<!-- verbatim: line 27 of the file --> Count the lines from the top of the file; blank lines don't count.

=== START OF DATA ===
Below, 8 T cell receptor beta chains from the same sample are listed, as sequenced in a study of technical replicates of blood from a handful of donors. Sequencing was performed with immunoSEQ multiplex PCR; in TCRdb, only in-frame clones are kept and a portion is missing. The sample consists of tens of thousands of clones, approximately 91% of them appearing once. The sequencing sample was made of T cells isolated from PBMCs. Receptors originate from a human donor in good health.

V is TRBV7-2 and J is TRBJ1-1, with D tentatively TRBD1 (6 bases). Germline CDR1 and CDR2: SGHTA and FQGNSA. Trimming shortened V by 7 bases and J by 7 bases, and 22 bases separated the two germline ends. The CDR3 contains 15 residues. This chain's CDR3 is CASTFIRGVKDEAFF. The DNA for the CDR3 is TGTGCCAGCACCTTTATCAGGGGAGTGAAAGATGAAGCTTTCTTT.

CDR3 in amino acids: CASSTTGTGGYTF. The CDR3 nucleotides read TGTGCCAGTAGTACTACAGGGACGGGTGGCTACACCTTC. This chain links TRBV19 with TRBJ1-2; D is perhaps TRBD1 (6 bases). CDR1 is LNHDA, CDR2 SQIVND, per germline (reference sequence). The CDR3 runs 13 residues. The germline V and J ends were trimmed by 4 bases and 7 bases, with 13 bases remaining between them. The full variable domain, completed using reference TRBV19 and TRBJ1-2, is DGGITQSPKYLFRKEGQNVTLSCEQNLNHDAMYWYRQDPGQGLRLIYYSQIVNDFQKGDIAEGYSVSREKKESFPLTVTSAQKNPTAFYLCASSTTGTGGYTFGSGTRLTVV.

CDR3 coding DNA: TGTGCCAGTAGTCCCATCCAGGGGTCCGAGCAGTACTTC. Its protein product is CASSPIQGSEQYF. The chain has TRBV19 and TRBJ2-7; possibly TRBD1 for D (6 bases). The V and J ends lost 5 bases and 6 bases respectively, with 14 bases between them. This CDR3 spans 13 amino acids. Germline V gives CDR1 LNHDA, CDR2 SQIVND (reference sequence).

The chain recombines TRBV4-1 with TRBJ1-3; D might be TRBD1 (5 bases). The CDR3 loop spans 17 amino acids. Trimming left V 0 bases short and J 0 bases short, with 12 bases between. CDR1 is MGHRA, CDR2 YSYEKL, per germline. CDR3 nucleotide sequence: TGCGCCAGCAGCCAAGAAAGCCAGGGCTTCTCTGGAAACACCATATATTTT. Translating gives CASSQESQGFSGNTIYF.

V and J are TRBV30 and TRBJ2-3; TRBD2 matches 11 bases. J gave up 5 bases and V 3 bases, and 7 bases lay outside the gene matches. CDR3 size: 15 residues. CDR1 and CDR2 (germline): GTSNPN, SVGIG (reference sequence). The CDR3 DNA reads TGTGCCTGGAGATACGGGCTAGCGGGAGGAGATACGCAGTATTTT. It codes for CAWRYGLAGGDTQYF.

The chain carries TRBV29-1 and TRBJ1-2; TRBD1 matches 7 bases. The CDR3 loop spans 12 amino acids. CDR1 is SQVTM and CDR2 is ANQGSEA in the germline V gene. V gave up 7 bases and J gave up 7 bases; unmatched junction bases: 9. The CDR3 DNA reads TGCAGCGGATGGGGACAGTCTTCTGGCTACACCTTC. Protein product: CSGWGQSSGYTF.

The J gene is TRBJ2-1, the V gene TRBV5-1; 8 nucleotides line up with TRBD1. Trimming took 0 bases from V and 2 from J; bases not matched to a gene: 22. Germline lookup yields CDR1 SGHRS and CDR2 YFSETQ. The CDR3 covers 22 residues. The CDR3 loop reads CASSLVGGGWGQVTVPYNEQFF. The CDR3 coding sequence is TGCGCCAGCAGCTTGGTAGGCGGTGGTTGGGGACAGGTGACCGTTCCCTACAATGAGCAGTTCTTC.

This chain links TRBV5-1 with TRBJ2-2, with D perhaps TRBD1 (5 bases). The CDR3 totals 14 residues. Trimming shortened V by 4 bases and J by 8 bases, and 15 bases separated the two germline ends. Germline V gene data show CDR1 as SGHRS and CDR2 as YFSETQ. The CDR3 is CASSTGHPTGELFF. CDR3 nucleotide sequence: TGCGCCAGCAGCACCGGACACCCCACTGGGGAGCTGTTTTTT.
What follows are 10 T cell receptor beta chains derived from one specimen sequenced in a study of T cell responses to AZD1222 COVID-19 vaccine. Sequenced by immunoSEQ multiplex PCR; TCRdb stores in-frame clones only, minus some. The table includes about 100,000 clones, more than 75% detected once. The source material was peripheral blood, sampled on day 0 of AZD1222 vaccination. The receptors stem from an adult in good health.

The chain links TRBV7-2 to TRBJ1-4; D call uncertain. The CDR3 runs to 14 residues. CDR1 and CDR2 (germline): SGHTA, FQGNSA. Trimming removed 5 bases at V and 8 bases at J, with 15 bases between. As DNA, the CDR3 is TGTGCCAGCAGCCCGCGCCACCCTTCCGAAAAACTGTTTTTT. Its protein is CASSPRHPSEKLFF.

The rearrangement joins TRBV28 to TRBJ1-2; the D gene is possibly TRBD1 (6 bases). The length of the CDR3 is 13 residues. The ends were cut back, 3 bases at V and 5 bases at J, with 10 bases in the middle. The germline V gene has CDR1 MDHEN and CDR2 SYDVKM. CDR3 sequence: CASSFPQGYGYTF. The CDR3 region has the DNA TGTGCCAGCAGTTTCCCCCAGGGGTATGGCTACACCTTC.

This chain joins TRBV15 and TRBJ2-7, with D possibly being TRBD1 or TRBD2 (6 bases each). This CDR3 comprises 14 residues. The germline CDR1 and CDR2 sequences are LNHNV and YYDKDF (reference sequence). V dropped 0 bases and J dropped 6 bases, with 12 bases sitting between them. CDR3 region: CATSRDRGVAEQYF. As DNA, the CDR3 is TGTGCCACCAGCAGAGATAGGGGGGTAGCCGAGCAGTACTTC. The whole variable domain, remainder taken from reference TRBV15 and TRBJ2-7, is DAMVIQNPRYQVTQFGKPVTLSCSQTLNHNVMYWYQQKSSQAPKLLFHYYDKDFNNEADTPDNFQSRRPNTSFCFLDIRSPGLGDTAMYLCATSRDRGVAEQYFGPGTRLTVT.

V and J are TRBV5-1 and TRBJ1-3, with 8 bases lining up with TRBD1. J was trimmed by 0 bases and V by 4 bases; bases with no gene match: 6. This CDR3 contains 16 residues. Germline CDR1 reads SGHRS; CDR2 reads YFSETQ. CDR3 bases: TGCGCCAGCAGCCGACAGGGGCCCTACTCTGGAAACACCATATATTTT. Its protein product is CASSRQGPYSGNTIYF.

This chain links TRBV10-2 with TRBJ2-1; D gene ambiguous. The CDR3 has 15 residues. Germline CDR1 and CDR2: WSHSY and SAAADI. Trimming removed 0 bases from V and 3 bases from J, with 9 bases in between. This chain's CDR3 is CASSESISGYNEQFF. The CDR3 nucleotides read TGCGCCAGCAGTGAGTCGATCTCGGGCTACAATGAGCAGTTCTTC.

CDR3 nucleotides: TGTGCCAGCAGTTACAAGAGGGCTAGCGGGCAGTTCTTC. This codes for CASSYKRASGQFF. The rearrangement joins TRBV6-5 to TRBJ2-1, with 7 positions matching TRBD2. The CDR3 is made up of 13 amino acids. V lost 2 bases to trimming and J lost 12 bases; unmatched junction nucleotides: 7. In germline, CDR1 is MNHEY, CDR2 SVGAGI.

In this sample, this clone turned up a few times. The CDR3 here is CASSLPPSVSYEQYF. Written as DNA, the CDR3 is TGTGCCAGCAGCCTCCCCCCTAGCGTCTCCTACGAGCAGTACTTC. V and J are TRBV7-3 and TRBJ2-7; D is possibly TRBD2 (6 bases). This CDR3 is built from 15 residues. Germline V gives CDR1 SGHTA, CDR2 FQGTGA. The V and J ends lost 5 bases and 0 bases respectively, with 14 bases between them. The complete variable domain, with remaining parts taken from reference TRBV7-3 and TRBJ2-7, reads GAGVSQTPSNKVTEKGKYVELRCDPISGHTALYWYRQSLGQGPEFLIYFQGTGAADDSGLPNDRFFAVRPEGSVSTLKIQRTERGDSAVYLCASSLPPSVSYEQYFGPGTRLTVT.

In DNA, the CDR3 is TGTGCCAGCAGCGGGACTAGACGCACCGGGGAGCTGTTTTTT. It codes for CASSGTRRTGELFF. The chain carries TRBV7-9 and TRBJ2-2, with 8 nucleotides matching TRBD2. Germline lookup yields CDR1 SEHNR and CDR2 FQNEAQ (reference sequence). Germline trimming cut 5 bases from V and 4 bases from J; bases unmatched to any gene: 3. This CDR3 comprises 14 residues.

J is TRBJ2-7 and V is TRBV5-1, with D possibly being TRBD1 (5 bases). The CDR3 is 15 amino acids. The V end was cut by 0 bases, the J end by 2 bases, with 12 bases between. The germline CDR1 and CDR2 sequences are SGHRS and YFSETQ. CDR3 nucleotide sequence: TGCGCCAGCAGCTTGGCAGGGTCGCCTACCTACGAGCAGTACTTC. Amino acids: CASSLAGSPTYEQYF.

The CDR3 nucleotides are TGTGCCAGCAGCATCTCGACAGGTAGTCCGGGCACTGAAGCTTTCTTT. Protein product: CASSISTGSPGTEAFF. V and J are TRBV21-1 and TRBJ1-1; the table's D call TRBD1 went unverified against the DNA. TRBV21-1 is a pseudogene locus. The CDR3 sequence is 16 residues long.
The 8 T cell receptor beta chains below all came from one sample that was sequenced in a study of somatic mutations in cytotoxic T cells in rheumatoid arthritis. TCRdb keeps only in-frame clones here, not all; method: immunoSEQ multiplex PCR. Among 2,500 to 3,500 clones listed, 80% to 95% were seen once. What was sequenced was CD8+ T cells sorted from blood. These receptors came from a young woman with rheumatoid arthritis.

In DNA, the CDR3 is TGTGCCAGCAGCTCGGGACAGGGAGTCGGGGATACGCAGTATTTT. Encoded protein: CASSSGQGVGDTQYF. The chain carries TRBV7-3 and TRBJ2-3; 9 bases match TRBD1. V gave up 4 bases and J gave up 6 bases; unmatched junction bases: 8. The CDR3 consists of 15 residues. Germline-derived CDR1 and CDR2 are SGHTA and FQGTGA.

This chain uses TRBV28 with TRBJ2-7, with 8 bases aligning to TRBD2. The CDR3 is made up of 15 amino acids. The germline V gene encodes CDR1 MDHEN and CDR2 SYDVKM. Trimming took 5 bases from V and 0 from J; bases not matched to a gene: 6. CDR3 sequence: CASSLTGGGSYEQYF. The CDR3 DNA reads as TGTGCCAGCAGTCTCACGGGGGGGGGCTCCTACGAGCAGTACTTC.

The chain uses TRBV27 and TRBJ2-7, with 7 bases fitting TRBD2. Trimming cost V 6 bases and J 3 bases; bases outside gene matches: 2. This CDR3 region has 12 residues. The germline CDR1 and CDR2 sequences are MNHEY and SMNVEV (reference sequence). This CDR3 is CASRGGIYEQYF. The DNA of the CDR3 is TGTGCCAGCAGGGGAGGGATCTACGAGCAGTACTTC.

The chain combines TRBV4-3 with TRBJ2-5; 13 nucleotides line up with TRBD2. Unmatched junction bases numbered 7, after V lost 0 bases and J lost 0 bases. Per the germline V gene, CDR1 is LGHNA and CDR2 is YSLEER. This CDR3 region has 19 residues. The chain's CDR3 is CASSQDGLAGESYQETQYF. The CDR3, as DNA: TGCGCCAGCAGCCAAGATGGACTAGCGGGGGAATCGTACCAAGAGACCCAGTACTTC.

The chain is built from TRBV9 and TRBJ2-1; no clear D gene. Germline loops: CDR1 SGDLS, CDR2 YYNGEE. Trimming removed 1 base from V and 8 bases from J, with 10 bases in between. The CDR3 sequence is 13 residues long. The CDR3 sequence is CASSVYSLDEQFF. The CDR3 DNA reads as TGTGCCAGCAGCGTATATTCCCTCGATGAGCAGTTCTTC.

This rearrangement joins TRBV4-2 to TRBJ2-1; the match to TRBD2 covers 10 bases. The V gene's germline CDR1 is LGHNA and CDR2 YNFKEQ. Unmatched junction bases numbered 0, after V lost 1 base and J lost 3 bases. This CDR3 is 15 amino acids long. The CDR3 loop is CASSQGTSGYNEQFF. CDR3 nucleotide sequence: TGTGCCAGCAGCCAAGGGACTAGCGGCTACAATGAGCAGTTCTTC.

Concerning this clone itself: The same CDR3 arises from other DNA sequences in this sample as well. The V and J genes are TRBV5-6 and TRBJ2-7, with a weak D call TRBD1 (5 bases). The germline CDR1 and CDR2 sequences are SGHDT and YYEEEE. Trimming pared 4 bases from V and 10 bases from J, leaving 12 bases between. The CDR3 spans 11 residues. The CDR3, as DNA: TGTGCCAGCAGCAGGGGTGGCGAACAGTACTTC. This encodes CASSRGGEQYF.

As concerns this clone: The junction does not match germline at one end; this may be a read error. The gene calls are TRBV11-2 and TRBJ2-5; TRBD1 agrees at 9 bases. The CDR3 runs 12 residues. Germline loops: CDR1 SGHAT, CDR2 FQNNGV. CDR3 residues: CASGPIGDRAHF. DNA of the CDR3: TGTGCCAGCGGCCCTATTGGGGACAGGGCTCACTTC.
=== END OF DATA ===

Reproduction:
This rearrangement joins TRBV4-2 to TRBJ2-1; the match to TRBD2 covers 10 bases. The V gene's germline CDR1 is LGHNA and CDR2 YNFKEQ. Unmatched junction bases numbered 0, after V lost 1 base and J lost 3 bases. This CDR3 is 15 amino acids long. The CDR3 loop is CASSQGTSGYNEQFF. CDR3 nucleotide sequence: TGTGCCAGCAGCCAAGGGACTAGCGGCTACAATGAGCAGTTCTTC.